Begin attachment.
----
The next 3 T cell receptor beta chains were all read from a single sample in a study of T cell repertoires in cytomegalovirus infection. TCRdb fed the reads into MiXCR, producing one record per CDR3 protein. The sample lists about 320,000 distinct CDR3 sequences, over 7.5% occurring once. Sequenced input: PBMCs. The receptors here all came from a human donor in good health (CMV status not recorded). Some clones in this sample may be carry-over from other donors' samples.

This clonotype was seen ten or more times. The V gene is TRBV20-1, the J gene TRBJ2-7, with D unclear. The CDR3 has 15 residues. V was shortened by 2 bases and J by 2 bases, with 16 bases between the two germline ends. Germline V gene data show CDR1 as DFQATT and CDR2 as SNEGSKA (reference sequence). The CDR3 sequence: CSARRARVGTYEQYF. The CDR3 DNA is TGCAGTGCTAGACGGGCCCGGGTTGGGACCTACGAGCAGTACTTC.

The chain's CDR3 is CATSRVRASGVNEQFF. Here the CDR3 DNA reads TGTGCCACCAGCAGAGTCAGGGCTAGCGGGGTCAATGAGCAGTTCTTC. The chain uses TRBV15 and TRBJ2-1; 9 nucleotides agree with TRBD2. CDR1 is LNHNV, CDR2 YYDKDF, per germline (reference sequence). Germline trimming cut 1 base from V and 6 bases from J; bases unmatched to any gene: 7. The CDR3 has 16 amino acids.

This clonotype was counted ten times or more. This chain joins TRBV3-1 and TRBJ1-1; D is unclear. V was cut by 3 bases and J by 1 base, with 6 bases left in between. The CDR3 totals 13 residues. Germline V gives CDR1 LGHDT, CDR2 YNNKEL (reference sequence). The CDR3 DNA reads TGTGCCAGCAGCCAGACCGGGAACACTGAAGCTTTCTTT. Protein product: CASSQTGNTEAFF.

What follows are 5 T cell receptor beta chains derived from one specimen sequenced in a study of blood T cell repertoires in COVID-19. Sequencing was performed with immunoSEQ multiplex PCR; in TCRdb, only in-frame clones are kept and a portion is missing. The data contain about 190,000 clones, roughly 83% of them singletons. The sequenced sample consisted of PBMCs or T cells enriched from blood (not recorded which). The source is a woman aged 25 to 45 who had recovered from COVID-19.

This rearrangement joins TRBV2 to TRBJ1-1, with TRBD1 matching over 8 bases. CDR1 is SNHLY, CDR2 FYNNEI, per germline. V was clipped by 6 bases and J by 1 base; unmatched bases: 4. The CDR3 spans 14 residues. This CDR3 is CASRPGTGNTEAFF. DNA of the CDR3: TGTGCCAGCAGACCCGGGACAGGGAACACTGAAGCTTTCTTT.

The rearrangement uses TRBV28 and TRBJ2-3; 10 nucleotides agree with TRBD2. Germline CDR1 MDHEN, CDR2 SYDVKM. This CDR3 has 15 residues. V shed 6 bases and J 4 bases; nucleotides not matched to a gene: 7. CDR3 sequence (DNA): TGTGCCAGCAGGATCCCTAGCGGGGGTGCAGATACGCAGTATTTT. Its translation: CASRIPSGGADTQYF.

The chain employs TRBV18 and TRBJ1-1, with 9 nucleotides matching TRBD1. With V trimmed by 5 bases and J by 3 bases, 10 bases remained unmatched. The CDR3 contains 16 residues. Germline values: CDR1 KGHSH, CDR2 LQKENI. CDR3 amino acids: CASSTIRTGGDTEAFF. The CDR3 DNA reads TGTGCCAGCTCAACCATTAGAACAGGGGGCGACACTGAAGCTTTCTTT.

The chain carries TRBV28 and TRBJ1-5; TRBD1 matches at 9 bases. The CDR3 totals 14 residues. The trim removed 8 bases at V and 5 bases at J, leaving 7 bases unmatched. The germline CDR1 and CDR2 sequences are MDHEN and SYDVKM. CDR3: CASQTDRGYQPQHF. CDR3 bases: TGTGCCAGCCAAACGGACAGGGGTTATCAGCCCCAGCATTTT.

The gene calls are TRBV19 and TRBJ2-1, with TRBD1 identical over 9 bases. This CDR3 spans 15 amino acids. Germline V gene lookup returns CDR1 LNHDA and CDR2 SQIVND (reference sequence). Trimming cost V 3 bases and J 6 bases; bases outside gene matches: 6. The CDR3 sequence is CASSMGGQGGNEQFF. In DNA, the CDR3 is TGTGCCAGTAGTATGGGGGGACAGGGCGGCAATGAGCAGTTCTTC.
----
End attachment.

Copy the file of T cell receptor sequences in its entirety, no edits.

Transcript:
The next 3 T cell receptor beta chains were all read from a single sample in a study of T cell repertoires in cytomegalovirus infection. TCRdb fed the reads into MiXCR, producing one record per CDR3 protein. The sample lists about 320,000 distinct CDR3 sequences, over 7.5% occurring once. Sequenced input: PBMCs. The receptors here all came from a human donor in good health (CMV status not recorded). Some clones in this sample may be carry-over from other donors' samples.

This clonotype was seen ten or more times. The V gene is TRBV20-1, the J gene TRBJ2-7, with D unclear. The CDR3 has 15 residues. V was shortened by 2 bases and J by 2 bases, with 16 bases between the two germline ends. Germline V gene data show CDR1 as DFQATT and CDR2 as SNEGSKA (reference sequence). The CDR3 sequence: CSARRARVGTYEQYF. The CDR3 DNA is TGCAGTGCTAGACGGGCCCGGGTTGGGACCTACGAGCAGTACTTC.

The chain's CDR3 is CATSRVRASGVNEQFF. Here the CDR3 DNA reads TGTGCCACCAGCAGAGTCAGGGCTAGCGGGGTCAATGAGCAGTTCTTC. The chain uses TRBV15 and TRBJ2-1; 9 nucleotides agree with TRBD2. CDR1 is LNHNV, CDR2 YYDKDF, per germline (reference sequence). Germline trimming cut 1 base from V and 6 bases from J; bases unmatched to any gene: 7. The CDR3 has 16 amino acids.

This clonotype was counted ten times or more. This chain joins TRBV3-1 and TRBJ1-1; D is unclear. V was cut by 3 bases and J by 1 base, with 6 bases left in between. The CDR3 totals 13 residues. Germline V gives CDR1 LGHDT, CDR2 YNNKEL (reference sequence). The CDR3 DNA reads TGTGCCAGCAGCCAGACCGGGAACACTGAAGCTTTCTTT. Protein product: CASSQTGNTEAFF.

What follows are 5 T cell receptor beta chains derived from one specimen sequenced in a study of blood T cell repertoires in COVID-19. Sequencing was performed with immunoSEQ multiplex PCR; in TCRdb, only in-frame clones are kept and a portion is missing. The data contain about 190,000 clones, roughly 83% of them singletons. The sequenced sample consisted of PBMCs or T cells enriched from blood (not recorded which). The source is a woman aged 25 to 45 who had recovered from COVID-19.

This rearrangement joins TRBV2 to TRBJ1-1, with TRBD1 matching over 8 bases. CDR1 is SNHLY, CDR2 FYNNEI, per germline. V was clipped by 6 bases and J by 1 base; unmatched bases: 4. The CDR3 spans 14 residues. This CDR3 is CASRPGTGNTEAFF. DNA of the CDR3: TGTGCCAGCAGACCCGGGACAGGGAACACTGAAGCTTTCTTT.

The rearrangement uses TRBV28 and TRBJ2-3; 10 nucleotides agree with TRBD2. Germline CDR1 MDHEN, CDR2 SYDVKM. This CDR3 has 15 residues. V shed 6 bases and J 4 bases; nucleotides not matched to a gene: 7. CDR3 sequence (DNA): TGTGCCAGCAGGATCCCTAGCGGGGGTGCAGATACGCAGTATTTT. Its translation: CASRIPSGGADTQYF.

The chain employs TRBV18 and TRBJ1-1, with 9 nucleotides matching TRBD1. With V trimmed by 5 bases and J by 3 bases, 10 bases remained unmatched. The CDR3 contains 16 residues. Germline values: CDR1 KGHSH, CDR2 LQKENI. CDR3 amino acids: CASSTIRTGGDTEAFF. The CDR3 DNA reads TGTGCCAGCTCAACCATTAGAACAGGGGGCGACACTGAAGCTTTCTTT.

The chain carries TRBV28 and TRBJ1-5; TRBD1 matches at 9 bases. The CDR3 totals 14 residues. The trim removed 8 bases at V and 5 bases at J, leaving 7 bases unmatched. The germline CDR1 and CDR2 sequences are MDHEN and SYDVKM. CDR3: CASQTDRGYQPQHF. CDR3 bases: TGTGCCAGCCAAACGGACAGGGGTTATCAGCCCCAGCATTTT.

The gene calls are TRBV19 and TRBJ2-1, with TRBD1 identical over 9 bases. This CDR3 spans 15 amino acids. Germline V gene lookup returns CDR1 LNHDA and CDR2 SQIVND (reference sequence). Trimming cost V 3 bases and J 6 bases; bases outside gene matches: 6. The CDR3 sequence is CASSMGGQGGNEQFF. In DNA, the CDR3 is TGTGCCAGTAGTATGGGGGGACAGGGCGGCAATGAGCAGTTCTTC.